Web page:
WHITTAKER Thomas Gould

Known information

Thomas Gould Whittaker was born in Ketton and lived there with his wife Ellen and three children Thomas, Arthur and Ellen before the war. He had married Ellen Peet by the age of 19, in early 1891. The couple first lived in Aldgate and then moved to The Green. He enlisted in Stamford at the start of the war on 2 September 1914, answering Lord Kitchener's call for volunteers. He went to France on the 15 July 1915 with the 2nd Battalion Lincolnshire Regiment, and was promoted to Lance Sergeant in January 1916. He was wounded on 2 March 1916, suffering a gunshot wound to his right arm and brought back to England to be treated. He was treated firstly at the North Staffordshire Hospital before being transferred to the Military Hospital at Rugley. He returned to France on 3 August 1916, which according to his enlistment papers would have been his birthday. He rejoined the 2nd Battalion Lincolnshire Regiment on the Somme on 17 September 1916.  Just five weeks later he had been killed - by a bullet on 23 October 1916, aged 25. His battalion had been ordered to attack Zenith Trench north of Lesboeufs. The battalion war diary described what happened: "At Zero hour the battalion assaulted following the creeping barrage as close as possible. As soon as the Bn started to assault, a very gallant German officer ran down his own parapet and got his men up and stopped us by rapid rifle fire." The battalion also suffered heavily from German machine guns and only a few men reached their objective. Thomas has no known grave and is remembered on Pier 1C of the Thiepval Memorial as well as on Ketton's war memorial.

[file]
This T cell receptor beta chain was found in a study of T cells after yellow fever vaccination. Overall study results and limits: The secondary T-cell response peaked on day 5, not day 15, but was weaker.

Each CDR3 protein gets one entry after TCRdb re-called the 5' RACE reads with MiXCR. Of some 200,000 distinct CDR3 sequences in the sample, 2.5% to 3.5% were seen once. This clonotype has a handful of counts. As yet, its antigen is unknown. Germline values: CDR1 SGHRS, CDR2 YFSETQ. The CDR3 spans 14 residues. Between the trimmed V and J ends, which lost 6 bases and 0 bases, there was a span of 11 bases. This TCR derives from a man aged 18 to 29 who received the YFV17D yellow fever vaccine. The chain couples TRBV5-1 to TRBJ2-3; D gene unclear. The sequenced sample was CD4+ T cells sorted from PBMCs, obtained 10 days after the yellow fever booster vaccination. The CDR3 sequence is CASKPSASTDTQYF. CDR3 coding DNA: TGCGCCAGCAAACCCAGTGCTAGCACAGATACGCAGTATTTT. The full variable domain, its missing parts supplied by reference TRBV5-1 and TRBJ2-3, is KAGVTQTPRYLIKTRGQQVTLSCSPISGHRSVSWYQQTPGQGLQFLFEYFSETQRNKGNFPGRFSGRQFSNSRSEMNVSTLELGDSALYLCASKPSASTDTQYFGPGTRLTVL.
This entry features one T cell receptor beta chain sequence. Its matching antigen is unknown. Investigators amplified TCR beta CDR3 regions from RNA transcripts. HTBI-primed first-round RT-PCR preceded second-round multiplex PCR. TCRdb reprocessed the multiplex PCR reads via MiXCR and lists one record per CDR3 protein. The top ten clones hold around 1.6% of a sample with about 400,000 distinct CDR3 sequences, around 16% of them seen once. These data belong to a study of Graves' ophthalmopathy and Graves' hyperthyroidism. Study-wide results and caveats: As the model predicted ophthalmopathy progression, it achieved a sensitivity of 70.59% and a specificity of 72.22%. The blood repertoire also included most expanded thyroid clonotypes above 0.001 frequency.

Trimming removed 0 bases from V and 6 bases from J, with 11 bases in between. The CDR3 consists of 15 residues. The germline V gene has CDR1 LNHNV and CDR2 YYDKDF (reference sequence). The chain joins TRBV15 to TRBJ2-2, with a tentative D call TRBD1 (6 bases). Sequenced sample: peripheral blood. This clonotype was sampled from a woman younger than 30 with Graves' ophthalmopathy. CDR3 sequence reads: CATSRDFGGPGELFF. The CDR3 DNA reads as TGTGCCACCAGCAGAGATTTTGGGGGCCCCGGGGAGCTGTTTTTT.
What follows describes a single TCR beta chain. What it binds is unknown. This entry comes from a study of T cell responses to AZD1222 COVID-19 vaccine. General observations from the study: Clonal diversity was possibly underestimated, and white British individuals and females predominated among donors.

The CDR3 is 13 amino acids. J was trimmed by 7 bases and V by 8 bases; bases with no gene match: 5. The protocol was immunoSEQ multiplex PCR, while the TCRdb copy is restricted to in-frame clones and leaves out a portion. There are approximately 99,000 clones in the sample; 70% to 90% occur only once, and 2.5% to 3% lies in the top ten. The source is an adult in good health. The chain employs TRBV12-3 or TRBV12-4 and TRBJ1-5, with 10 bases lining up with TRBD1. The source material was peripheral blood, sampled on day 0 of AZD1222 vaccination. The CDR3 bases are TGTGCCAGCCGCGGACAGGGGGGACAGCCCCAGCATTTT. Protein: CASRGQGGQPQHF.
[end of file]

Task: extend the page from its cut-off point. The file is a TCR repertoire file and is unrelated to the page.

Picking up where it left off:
See where all our Rutland soldiers died during the Battle of the Somme on our interactive map.

Pictures of Thomas above and below (sitting) courtesy of great-great grandson David Couzens.

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  • T Whittaker 2
  • Thomas Gould WHITTAKER
  • Ketton Memorial
  • Ketton Memorial 4
  • Thiepval Memorial
  • Pier 1c
  • Thiepval Memorial, Thomas Whittaker

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Rutland and The Battle of the Somme

More than 90 Rutland soldiers died in the Battle of the Somme which lasted from 1 July 1916 until the middle of November. Today they lie in cemeteries across the old battlefield in northern France or are remembered among the 72,000 names on the Thiepval Memorial to the Missing of the Somme. By using our interactive map, you can find out what happened to them.
Albert Page of Uppingham answered Lord Kitchener’s call & enlisted in November 1914, aged 21. He served at Vimy & l… https://t.co/zU7biTi9rU 8:27 PM Sep 15th

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